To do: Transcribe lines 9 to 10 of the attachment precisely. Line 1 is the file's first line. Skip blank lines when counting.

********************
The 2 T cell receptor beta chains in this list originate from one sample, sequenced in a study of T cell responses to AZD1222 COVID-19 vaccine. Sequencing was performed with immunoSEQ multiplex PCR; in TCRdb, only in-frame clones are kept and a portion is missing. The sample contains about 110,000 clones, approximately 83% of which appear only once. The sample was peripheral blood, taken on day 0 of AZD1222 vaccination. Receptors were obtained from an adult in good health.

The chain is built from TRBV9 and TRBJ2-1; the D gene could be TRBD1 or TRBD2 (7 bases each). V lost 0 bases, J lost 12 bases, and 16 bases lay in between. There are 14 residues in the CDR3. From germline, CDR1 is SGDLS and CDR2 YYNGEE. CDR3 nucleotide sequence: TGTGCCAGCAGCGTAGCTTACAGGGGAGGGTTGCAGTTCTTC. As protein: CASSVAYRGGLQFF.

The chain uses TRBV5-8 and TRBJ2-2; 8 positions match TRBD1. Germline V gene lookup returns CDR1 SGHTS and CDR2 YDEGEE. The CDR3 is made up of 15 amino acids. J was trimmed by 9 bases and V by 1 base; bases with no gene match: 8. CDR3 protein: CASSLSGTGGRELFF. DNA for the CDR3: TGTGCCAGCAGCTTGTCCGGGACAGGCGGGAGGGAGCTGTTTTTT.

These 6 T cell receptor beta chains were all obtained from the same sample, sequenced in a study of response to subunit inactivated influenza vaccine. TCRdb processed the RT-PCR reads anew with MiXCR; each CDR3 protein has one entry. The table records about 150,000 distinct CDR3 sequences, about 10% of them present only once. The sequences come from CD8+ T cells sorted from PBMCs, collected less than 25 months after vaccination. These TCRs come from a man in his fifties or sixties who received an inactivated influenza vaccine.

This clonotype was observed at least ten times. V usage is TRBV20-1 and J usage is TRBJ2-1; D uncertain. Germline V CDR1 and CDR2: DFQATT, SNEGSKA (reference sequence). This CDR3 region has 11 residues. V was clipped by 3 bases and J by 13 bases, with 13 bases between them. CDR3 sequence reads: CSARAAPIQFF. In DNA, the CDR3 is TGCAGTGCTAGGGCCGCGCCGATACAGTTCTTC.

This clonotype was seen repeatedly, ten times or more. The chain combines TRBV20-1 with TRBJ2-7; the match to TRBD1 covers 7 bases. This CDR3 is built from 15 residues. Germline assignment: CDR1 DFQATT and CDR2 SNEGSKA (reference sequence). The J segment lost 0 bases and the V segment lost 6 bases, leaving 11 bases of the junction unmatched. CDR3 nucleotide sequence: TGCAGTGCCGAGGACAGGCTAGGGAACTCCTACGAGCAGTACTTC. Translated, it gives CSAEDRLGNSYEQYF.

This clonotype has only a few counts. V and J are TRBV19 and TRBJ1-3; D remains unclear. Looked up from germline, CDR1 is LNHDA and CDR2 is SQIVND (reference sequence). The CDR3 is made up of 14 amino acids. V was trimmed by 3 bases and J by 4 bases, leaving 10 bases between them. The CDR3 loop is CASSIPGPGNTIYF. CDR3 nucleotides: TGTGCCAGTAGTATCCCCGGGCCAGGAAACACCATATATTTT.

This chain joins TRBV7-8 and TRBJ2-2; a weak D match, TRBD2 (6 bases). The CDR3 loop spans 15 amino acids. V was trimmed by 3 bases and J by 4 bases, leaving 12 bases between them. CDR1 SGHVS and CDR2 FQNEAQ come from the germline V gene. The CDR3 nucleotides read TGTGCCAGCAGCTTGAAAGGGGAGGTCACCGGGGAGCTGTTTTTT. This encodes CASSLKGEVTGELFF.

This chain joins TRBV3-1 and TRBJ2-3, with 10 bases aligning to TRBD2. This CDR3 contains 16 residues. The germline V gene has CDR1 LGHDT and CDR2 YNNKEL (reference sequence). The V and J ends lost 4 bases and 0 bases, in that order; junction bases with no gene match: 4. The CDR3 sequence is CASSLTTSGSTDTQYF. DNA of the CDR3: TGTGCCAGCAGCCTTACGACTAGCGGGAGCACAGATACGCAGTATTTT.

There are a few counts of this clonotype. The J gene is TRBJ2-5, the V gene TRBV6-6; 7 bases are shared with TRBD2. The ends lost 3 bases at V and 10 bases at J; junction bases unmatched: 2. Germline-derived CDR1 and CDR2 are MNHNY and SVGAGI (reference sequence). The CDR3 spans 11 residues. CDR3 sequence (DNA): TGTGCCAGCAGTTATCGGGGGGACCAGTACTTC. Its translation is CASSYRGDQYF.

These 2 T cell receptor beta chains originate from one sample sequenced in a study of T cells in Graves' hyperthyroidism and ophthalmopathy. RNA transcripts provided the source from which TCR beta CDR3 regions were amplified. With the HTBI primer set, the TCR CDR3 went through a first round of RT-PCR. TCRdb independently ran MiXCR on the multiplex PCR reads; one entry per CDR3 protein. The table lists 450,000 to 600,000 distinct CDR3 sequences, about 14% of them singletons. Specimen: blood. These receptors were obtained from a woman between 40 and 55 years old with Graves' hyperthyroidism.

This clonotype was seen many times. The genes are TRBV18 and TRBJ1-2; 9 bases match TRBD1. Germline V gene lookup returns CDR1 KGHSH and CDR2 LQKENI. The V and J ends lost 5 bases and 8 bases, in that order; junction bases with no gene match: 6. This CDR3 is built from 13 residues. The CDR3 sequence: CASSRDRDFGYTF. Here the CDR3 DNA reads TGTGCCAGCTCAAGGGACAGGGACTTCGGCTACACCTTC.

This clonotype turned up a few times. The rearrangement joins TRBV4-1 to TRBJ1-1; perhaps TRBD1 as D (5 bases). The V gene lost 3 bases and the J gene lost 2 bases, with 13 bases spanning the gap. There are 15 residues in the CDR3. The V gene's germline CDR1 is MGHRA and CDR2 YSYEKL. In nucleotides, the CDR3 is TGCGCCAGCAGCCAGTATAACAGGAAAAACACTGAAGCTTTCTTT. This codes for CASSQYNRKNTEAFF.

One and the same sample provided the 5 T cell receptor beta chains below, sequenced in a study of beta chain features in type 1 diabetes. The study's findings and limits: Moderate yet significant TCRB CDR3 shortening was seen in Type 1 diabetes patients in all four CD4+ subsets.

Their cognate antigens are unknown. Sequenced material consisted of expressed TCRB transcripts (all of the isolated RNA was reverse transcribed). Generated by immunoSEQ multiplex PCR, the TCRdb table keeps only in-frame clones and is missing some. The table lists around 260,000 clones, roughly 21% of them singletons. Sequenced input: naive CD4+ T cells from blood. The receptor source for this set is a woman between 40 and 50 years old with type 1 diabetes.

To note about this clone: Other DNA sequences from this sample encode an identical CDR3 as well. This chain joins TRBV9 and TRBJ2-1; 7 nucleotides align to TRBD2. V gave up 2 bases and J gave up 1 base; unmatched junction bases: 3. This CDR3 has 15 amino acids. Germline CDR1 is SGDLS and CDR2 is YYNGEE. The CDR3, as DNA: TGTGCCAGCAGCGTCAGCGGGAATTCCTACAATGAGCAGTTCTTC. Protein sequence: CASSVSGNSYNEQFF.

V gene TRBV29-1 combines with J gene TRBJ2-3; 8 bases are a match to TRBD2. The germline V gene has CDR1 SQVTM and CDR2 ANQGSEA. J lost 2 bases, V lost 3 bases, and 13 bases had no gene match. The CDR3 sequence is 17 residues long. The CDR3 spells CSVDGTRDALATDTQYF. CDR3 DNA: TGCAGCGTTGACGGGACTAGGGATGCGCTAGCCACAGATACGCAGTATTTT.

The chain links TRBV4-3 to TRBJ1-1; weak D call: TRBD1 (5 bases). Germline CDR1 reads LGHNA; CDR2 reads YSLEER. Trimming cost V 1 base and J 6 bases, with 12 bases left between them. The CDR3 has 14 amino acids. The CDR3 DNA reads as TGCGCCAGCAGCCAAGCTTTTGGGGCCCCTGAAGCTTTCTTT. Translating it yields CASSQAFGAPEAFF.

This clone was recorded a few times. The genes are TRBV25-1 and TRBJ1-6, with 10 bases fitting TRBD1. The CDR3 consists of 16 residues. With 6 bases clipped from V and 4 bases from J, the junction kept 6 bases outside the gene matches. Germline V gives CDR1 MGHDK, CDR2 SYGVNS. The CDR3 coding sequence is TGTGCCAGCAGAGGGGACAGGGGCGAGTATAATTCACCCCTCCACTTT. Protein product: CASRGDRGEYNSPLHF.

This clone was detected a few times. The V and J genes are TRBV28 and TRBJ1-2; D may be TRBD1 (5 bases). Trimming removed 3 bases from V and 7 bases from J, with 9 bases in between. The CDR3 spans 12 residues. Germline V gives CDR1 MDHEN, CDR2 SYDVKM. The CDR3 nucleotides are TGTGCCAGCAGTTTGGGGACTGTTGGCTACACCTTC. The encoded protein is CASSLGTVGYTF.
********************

This chain joins TRBV3-1 and TRBJ2-3, with 10 bases aligning to TRBD2. This CDR3 contains 16 residues. The germline V gene has CDR1 LGHDT and CDR2 YNNKEL (reference sequence). The V and J ends lost 4 bases and 0 bases, in that order; junction bases with no gene match: 4. The CDR3 sequence is CASSLTTSGSTDTQYF. DNA of the CDR3: TGTGCCAGCAGCCTTACGACTAGCGGGAGCACAGATACGCAGTATTTT.

There are a few counts of this clonotype. The J gene is TRBJ2-5, the V gene TRBV6-6; 7 bases are shared with TRBD2. The ends lost 3 bases at V and 10 bases at J; junction bases unmatched: 2. Germline-derived CDR1 and CDR2 are MNHNY and SVGAGI (reference sequence). The CDR3 spans 11 residues. CDR3 sequence (DNA): TGTGCCAGCAGTTATCGGGGGGACCAGTACTTC. Its translation is CASSYRGDQYF.